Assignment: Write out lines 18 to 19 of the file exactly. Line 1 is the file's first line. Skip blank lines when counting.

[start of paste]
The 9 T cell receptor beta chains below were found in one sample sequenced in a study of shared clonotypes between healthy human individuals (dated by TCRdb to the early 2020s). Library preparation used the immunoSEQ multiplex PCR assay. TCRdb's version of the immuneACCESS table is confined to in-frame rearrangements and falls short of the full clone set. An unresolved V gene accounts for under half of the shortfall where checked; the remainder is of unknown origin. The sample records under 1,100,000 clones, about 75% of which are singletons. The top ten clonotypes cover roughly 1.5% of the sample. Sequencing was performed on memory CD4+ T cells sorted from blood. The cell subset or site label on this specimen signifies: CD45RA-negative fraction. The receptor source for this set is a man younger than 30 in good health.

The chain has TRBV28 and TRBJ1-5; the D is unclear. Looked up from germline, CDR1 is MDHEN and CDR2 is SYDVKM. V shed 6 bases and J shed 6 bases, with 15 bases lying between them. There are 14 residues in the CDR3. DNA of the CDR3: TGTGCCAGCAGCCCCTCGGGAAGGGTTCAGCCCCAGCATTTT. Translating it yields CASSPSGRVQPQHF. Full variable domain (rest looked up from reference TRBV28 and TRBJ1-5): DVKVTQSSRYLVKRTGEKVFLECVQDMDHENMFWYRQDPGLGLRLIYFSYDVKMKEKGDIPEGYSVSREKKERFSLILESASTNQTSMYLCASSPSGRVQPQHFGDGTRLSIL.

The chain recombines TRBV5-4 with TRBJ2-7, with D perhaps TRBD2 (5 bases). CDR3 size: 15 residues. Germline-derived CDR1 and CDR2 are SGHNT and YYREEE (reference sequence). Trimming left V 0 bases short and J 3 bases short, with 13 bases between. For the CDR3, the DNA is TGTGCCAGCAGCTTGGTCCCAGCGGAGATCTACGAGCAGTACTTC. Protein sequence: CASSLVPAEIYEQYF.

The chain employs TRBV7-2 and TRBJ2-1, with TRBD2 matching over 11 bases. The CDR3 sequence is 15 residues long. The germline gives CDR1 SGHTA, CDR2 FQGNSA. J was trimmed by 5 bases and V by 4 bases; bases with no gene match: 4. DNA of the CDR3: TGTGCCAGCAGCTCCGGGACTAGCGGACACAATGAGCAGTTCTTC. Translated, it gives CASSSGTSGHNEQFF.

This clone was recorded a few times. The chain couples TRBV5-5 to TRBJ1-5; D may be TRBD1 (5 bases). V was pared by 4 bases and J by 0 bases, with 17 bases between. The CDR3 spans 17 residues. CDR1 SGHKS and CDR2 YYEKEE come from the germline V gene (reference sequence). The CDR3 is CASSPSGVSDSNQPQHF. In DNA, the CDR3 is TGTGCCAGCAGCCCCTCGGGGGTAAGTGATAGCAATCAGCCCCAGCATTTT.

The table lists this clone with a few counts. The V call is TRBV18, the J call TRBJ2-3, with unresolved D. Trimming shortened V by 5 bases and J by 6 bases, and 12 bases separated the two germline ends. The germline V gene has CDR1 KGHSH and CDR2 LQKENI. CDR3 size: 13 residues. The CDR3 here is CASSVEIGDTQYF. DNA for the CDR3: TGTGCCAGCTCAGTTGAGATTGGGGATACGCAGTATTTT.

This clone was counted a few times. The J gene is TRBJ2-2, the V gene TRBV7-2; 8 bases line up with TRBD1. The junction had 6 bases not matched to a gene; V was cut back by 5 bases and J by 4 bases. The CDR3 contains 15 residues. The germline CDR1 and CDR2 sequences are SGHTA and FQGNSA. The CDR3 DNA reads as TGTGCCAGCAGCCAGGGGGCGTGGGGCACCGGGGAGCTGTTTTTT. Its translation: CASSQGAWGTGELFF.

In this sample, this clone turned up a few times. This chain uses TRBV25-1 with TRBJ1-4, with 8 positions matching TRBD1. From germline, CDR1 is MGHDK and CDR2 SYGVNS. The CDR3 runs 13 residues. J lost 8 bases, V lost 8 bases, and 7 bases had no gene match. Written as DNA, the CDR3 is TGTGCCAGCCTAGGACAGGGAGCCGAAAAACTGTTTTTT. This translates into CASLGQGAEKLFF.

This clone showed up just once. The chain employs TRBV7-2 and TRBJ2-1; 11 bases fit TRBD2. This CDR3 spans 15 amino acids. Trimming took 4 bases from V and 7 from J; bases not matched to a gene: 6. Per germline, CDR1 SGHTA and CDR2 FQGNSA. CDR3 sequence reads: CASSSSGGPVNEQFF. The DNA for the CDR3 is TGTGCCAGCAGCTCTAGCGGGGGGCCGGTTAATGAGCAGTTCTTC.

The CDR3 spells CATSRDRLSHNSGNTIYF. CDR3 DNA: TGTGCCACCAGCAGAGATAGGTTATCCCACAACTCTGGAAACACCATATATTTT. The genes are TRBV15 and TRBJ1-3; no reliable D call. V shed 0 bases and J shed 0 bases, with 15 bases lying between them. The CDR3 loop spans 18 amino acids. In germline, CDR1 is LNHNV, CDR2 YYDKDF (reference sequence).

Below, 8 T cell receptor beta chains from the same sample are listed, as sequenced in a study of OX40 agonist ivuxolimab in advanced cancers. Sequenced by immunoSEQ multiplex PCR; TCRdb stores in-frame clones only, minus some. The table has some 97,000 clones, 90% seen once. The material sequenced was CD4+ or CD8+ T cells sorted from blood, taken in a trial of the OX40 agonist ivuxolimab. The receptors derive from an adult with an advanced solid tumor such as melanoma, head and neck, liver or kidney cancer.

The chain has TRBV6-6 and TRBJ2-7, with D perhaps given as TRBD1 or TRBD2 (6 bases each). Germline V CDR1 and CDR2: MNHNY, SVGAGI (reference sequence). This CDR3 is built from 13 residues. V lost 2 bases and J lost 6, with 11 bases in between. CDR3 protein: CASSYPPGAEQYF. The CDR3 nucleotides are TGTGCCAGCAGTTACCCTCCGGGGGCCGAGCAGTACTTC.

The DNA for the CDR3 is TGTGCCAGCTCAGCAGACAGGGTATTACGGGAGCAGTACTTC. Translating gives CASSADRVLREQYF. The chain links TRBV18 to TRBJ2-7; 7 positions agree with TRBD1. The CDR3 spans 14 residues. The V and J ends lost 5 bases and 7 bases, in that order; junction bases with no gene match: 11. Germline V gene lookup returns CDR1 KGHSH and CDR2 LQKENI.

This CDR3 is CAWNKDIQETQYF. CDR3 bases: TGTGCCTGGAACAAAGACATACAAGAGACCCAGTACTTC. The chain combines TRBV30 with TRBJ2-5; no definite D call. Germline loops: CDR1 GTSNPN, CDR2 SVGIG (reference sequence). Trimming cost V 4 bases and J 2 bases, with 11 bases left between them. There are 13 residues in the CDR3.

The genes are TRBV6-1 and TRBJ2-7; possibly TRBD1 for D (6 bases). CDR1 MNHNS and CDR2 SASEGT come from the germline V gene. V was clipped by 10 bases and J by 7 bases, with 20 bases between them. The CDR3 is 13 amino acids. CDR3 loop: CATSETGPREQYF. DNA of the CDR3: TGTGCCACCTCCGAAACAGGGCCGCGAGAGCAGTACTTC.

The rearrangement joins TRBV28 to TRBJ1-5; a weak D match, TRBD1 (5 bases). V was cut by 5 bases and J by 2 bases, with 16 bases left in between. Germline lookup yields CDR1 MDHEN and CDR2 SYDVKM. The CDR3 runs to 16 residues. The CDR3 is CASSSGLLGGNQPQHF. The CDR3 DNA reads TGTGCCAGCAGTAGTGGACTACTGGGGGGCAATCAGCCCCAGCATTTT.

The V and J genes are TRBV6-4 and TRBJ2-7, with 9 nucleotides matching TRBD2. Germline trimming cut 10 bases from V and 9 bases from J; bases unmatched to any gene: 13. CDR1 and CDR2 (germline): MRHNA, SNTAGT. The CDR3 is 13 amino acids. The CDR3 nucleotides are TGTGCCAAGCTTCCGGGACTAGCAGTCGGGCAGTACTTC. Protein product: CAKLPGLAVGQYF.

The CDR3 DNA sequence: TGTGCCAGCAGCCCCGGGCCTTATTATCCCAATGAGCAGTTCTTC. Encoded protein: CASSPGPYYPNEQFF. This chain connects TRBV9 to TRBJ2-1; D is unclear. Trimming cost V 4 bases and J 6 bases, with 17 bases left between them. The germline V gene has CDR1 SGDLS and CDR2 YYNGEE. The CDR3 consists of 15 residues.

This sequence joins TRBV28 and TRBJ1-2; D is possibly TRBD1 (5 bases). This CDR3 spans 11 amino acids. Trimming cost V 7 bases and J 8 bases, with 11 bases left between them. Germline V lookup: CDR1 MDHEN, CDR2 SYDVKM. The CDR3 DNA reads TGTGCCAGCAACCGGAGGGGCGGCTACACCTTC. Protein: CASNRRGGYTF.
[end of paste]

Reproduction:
The CDR3 DNA sequence: TGTGCCAGCAGCCCCGGGCCTTATTATCCCAATGAGCAGTTCTTC. Encoded protein: CASSPGPYYPNEQFF. This chain connects TRBV9 to TRBJ2-1; D is unclear. Trimming cost V 4 bases and J 6 bases, with 17 bases left between them. The germline V gene has CDR1 SGDLS and CDR2 YYNGEE. The CDR3 consists of 15 residues.

This sequence joins TRBV28 and TRBJ1-2; D is possibly TRBD1 (5 bases). This CDR3 spans 11 amino acids. Trimming cost V 7 bases and J 8 bases, with 11 bases left between them. Germline V lookup: CDR1 MDHEN, CDR2 SYDVKM. The CDR3 DNA reads TGTGCCAGCAACCGGAGGGGCGGCTACACCTTC. Protein: CASNRRGGYTF.